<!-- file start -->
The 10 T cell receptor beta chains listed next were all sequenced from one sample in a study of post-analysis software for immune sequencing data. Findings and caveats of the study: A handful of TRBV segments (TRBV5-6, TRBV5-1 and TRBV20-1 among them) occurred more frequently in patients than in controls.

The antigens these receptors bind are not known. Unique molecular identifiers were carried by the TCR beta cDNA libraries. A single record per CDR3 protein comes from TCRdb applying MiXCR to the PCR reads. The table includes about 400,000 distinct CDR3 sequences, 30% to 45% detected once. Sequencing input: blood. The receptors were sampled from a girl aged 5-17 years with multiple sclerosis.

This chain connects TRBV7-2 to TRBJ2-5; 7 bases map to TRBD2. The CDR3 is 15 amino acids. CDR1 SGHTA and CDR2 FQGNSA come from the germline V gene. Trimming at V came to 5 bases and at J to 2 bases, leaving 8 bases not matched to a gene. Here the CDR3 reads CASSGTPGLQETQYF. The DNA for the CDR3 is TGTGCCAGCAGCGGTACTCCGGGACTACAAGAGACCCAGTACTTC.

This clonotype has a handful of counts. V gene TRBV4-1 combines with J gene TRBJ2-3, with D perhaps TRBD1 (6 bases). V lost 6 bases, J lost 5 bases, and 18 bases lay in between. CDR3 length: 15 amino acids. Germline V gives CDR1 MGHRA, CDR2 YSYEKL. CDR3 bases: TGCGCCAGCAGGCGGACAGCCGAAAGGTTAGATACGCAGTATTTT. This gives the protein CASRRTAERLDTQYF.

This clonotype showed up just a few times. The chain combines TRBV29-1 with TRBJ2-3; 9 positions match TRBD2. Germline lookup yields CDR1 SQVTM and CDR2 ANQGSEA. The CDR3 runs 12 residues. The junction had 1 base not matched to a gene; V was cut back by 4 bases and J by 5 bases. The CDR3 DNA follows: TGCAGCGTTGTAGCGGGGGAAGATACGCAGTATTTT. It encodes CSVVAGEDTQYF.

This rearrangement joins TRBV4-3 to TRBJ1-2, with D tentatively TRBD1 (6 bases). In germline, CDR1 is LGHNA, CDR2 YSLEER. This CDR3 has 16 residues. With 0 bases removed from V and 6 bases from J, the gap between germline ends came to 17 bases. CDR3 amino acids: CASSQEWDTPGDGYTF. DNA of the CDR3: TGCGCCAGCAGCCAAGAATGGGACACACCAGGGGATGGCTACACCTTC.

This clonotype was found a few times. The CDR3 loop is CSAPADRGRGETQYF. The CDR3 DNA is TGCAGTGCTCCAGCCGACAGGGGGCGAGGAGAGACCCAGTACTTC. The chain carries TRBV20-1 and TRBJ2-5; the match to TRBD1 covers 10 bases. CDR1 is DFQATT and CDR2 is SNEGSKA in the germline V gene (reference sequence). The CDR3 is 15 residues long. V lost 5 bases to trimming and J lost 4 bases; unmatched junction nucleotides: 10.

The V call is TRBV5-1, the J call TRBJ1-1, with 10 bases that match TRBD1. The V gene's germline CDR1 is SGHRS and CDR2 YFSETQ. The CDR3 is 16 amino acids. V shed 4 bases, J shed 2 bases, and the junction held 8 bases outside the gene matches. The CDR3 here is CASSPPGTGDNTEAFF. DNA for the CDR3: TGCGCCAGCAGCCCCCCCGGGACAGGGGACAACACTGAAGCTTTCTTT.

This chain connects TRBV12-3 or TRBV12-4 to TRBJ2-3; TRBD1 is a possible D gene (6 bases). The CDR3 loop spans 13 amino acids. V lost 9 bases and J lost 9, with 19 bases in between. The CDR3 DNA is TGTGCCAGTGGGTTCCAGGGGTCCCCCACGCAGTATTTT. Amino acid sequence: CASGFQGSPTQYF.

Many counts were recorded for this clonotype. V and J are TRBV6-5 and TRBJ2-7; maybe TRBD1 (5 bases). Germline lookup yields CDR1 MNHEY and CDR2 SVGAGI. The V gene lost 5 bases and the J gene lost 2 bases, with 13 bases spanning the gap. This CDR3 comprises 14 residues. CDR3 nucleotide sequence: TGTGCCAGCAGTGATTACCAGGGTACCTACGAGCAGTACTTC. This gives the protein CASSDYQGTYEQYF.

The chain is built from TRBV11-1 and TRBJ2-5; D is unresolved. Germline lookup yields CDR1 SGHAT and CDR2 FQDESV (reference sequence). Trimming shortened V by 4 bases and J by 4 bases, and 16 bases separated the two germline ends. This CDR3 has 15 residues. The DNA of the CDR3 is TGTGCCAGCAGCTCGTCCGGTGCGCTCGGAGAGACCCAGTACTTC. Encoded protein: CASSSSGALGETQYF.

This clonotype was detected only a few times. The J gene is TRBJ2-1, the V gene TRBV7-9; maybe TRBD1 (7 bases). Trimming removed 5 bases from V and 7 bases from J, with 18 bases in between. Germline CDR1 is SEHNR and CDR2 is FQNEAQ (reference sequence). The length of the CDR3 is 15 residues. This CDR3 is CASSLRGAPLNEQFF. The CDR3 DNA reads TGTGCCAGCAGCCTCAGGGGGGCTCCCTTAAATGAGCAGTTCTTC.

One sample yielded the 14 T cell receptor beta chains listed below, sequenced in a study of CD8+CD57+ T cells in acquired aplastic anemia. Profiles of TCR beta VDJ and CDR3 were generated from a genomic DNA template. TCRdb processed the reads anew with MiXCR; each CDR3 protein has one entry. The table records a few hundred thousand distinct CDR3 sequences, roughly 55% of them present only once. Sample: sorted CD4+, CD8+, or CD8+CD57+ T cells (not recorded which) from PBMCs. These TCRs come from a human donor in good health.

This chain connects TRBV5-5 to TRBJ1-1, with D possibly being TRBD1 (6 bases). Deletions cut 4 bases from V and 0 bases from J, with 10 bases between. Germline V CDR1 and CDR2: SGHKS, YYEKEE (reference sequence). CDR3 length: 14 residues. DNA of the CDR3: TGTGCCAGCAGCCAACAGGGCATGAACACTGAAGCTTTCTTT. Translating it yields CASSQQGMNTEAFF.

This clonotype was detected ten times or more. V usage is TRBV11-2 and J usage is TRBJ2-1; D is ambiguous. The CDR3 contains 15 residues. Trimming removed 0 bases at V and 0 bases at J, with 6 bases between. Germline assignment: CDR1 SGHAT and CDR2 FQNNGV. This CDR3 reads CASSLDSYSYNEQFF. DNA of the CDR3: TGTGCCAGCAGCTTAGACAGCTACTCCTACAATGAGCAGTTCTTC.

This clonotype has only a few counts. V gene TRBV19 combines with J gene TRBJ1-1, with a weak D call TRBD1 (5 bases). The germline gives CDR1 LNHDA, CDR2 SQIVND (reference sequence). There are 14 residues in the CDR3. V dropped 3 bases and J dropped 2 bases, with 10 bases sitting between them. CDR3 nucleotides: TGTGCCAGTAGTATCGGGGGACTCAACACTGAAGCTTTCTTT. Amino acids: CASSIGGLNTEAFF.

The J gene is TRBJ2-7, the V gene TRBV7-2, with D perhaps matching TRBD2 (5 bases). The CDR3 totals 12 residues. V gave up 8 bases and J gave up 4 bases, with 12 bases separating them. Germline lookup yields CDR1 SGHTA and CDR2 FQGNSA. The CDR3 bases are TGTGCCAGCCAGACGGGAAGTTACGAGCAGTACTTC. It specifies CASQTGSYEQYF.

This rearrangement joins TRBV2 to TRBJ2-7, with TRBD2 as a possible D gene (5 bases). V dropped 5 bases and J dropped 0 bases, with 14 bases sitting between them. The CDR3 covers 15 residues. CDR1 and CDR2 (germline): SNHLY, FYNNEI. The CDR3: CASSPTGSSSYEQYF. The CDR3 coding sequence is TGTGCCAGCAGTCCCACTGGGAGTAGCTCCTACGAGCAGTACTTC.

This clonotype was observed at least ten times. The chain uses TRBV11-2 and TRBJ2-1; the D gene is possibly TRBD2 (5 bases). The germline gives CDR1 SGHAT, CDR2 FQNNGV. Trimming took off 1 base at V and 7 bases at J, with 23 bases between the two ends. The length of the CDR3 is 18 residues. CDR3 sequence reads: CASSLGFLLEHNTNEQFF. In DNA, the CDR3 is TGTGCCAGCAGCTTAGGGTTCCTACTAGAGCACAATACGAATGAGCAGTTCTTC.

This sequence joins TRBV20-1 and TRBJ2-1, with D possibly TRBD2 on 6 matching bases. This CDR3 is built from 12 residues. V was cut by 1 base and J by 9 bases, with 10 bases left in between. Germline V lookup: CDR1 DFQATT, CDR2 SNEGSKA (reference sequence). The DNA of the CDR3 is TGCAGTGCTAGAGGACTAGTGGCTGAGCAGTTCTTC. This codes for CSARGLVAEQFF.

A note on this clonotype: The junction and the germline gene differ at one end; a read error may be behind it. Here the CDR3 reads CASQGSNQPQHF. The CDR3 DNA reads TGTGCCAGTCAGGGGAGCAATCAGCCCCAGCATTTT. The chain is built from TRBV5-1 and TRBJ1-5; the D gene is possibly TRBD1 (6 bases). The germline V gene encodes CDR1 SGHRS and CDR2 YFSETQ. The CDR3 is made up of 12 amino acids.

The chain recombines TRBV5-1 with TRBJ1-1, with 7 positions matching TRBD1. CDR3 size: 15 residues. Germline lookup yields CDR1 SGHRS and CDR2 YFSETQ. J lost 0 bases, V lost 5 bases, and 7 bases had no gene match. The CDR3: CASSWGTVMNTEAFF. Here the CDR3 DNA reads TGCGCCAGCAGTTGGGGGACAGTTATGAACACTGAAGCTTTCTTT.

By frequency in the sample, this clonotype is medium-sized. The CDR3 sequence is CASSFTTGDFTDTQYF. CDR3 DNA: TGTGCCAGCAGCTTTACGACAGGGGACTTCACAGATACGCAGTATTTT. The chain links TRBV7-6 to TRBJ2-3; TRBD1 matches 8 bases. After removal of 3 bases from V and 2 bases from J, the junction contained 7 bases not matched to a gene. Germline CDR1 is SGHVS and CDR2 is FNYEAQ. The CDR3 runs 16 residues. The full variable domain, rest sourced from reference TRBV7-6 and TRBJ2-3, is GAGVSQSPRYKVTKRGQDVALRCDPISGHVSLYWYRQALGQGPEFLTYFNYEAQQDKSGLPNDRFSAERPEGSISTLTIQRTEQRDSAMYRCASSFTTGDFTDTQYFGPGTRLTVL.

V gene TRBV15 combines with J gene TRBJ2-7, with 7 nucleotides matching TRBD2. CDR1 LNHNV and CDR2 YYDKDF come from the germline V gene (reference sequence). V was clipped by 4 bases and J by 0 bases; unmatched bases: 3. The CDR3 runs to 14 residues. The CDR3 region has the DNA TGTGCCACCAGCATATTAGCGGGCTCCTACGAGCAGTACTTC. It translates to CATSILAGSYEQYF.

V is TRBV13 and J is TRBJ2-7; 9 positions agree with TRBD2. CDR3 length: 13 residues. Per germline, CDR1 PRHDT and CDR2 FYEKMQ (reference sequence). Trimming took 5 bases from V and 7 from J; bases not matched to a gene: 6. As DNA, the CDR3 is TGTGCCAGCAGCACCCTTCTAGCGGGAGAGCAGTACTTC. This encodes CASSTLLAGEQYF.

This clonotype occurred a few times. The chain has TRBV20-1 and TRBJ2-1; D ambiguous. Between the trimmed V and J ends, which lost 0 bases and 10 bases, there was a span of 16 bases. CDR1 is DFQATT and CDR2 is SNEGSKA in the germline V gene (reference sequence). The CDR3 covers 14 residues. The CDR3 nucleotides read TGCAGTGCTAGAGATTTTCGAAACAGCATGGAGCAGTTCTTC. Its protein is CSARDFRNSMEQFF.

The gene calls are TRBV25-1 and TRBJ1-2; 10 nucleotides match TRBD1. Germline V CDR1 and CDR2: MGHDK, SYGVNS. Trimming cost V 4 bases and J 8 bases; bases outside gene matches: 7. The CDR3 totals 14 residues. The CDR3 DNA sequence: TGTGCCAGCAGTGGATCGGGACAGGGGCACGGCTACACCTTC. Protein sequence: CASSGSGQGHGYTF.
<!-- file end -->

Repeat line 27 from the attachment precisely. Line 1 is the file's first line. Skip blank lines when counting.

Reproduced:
The gene calls are TRBV25-1 and TRBJ1-2; 10 nucleotides match TRBD1. Germline V CDR1 and CDR2: MGHDK, SYGVNS. Trimming cost V 4 bases and J 8 bases; bases outside gene matches: 7. The CDR3 totals 14 residues. The CDR3 DNA sequence: TGTGCCAGCAGTGGATCGGGACAGGGGCACGGCTACACCTTC. Protein sequence: CASSGSGQGHGYTF.